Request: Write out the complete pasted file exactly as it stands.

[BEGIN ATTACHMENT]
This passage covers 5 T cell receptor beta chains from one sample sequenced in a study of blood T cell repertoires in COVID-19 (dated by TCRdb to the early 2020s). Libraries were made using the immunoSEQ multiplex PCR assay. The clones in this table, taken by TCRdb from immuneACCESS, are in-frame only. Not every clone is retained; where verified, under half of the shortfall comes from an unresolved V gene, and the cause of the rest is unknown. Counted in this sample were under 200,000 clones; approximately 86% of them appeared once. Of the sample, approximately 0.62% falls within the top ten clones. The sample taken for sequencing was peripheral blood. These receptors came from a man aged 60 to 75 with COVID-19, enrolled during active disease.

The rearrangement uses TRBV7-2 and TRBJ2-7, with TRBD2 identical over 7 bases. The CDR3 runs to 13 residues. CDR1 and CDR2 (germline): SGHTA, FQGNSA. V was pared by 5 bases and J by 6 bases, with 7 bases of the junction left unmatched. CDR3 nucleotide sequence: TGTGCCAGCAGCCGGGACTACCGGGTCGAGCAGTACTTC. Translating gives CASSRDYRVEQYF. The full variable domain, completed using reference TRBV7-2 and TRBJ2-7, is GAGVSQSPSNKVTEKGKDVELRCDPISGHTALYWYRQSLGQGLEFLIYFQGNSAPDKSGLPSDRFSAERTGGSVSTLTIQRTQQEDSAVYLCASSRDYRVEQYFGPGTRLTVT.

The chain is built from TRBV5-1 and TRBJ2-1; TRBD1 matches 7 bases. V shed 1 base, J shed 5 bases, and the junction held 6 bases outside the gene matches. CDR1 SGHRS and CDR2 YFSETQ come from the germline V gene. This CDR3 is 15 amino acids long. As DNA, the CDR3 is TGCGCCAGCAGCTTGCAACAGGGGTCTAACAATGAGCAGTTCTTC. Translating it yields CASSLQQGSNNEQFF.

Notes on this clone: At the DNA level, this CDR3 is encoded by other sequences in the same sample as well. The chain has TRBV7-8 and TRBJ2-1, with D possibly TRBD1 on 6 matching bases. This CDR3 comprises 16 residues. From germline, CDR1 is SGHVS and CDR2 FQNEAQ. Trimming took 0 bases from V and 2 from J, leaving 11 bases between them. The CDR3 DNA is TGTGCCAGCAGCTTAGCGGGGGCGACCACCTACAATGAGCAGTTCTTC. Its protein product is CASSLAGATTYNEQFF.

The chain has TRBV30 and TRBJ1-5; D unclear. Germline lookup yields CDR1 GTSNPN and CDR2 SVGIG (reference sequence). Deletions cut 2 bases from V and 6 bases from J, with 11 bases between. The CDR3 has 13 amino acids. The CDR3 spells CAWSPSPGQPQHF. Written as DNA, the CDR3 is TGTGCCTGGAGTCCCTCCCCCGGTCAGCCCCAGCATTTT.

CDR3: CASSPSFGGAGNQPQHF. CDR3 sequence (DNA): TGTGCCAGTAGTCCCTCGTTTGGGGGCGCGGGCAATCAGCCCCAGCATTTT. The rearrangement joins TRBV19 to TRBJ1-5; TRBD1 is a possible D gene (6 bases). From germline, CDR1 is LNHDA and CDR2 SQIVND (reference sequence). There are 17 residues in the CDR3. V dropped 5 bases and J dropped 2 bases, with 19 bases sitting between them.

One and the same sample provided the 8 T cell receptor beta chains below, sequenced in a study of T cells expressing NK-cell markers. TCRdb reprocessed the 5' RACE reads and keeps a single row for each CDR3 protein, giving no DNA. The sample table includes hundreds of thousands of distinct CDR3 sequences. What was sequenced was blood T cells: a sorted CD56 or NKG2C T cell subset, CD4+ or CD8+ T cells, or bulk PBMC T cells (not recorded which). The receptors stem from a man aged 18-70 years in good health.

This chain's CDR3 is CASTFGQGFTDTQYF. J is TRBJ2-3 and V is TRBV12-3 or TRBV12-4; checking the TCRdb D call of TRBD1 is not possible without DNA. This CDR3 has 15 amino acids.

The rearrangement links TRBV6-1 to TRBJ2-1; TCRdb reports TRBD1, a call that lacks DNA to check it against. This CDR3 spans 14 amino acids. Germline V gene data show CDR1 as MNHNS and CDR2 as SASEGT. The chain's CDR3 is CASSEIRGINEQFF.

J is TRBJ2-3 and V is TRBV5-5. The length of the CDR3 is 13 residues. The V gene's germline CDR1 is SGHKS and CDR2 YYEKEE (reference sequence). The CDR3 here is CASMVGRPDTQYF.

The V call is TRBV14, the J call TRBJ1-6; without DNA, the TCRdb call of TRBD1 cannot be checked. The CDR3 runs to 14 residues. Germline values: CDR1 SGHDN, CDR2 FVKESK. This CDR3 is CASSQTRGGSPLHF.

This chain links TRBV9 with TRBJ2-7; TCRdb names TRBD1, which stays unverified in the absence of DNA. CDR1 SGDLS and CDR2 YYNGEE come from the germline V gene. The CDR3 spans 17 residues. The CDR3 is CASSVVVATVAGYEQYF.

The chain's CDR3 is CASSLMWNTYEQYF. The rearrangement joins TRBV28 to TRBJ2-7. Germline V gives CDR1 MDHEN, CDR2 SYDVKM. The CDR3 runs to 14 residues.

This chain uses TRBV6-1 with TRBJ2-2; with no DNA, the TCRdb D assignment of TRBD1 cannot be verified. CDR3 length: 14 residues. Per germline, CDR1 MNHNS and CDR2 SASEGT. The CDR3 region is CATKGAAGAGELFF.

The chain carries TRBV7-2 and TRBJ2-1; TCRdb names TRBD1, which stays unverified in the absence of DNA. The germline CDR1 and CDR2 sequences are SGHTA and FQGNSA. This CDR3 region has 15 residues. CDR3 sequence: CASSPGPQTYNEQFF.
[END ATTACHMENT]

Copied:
This passage covers 5 T cell receptor beta chains from one sample sequenced in a study of blood T cell repertoires in COVID-19 (dated by TCRdb to the early 2020s). Libraries were made using the immunoSEQ multiplex PCR assay. The clones in this table, taken by TCRdb from immuneACCESS, are in-frame only. Not every clone is retained; where verified, under half of the shortfall comes from an unresolved V gene, and the cause of the rest is unknown. Counted in this sample were under 200,000 clones; approximately 86% of them appeared once. Of the sample, approximately 0.62% falls within the top ten clones. The sample taken for sequencing was peripheral blood. These receptors came from a man aged 60 to 75 with COVID-19, enrolled during active disease.

The rearrangement uses TRBV7-2 and TRBJ2-7, with TRBD2 identical over 7 bases. The CDR3 runs to 13 residues. CDR1 and CDR2 (germline): SGHTA, FQGNSA. V was pared by 5 bases and J by 6 bases, with 7 bases of the junction left unmatched. CDR3 nucleotide sequence: TGTGCCAGCAGCCGGGACTACCGGGTCGAGCAGTACTTC. Translating gives CASSRDYRVEQYF. The full variable domain, completed using reference TRBV7-2 and TRBJ2-7, is GAGVSQSPSNKVTEKGKDVELRCDPISGHTALYWYRQSLGQGLEFLIYFQGNSAPDKSGLPSDRFSAERTGGSVSTLTIQRTQQEDSAVYLCASSRDYRVEQYFGPGTRLTVT.

The chain is built from TRBV5-1 and TRBJ2-1; TRBD1 matches 7 bases. V shed 1 base, J shed 5 bases, and the junction held 6 bases outside the gene matches. CDR1 SGHRS and CDR2 YFSETQ come from the germline V gene. This CDR3 is 15 amino acids long. As DNA, the CDR3 is TGCGCCAGCAGCTTGCAACAGGGGTCTAACAATGAGCAGTTCTTC. Translating it yields CASSLQQGSNNEQFF.

Notes on this clone: At the DNA level, this CDR3 is encoded by other sequences in the same sample as well. The chain has TRBV7-8 and TRBJ2-1, with D possibly TRBD1 on 6 matching bases. This CDR3 comprises 16 residues. From germline, CDR1 is SGHVS and CDR2 FQNEAQ. Trimming took 0 bases from V and 2 from J, leaving 11 bases between them. The CDR3 DNA is TGTGCCAGCAGCTTAGCGGGGGCGACCACCTACAATGAGCAGTTCTTC. Its protein product is CASSLAGATTYNEQFF.

The chain has TRBV30 and TRBJ1-5; D unclear. Germline lookup yields CDR1 GTSNPN and CDR2 SVGIG (reference sequence). Deletions cut 2 bases from V and 6 bases from J, with 11 bases between. The CDR3 has 13 amino acids. The CDR3 spells CAWSPSPGQPQHF. Written as DNA, the CDR3 is TGTGCCTGGAGTCCCTCCCCCGGTCAGCCCCAGCATTTT.

CDR3: CASSPSFGGAGNQPQHF. CDR3 sequence (DNA): TGTGCCAGTAGTCCCTCGTTTGGGGGCGCGGGCAATCAGCCCCAGCATTTT. The rearrangement joins TRBV19 to TRBJ1-5; TRBD1 is a possible D gene (6 bases). From germline, CDR1 is LNHDA and CDR2 SQIVND (reference sequence). There are 17 residues in the CDR3. V dropped 5 bases and J dropped 2 bases, with 19 bases sitting between them.

One and the same sample provided the 8 T cell receptor beta chains below, sequenced in a study of T cells expressing NK-cell markers. TCRdb reprocessed the 5' RACE reads and keeps a single row for each CDR3 protein, giving no DNA. The sample table includes hundreds of thousands of distinct CDR3 sequences. What was sequenced was blood T cells: a sorted CD56 or NKG2C T cell subset, CD4+ or CD8+ T cells, or bulk PBMC T cells (not recorded which). The receptors stem from a man aged 18-70 years in good health.

This chain's CDR3 is CASTFGQGFTDTQYF. J is TRBJ2-3 and V is TRBV12-3 or TRBV12-4; checking the TCRdb D call of TRBD1 is not possible without DNA. This CDR3 has 15 amino acids.

The rearrangement links TRBV6-1 to TRBJ2-1; TCRdb reports TRBD1, a call that lacks DNA to check it against. This CDR3 spans 14 amino acids. Germline V gene data show CDR1 as MNHNS and CDR2 as SASEGT. The chain's CDR3 is CASSEIRGINEQFF.

J is TRBJ2-3 and V is TRBV5-5. The length of the CDR3 is 13 residues. The V gene's germline CDR1 is SGHKS and CDR2 YYEKEE (reference sequence). The CDR3 here is CASMVGRPDTQYF.

The V call is TRBV14, the J call TRBJ1-6; without DNA, the TCRdb call of TRBD1 cannot be checked. The CDR3 runs to 14 residues. Germline values: CDR1 SGHDN, CDR2 FVKESK. This CDR3 is CASSQTRGGSPLHF.

This chain links TRBV9 with TRBJ2-7; TCRdb names TRBD1, which stays unverified in the absence of DNA. CDR1 SGDLS and CDR2 YYNGEE come from the germline V gene. The CDR3 spans 17 residues. The CDR3 is CASSVVVATVAGYEQYF.

The chain's CDR3 is CASSLMWNTYEQYF. The rearrangement joins TRBV28 to TRBJ2-7. Germline V gives CDR1 MDHEN, CDR2 SYDVKM. The CDR3 runs to 14 residues.

This chain uses TRBV6-1 with TRBJ2-2; with no DNA, the TCRdb D assignment of TRBD1 cannot be verified. CDR3 length: 14 residues. Per germline, CDR1 MNHNS and CDR2 SASEGT. The CDR3 region is CATKGAAGAGELFF.

The chain carries TRBV7-2 and TRBJ2-1; TCRdb names TRBD1, which stays unverified in the absence of DNA. The germline CDR1 and CDR2 sequences are SGHTA and FQGNSA. This CDR3 region has 15 residues. CDR3 sequence: CASSPGPQTYNEQFF.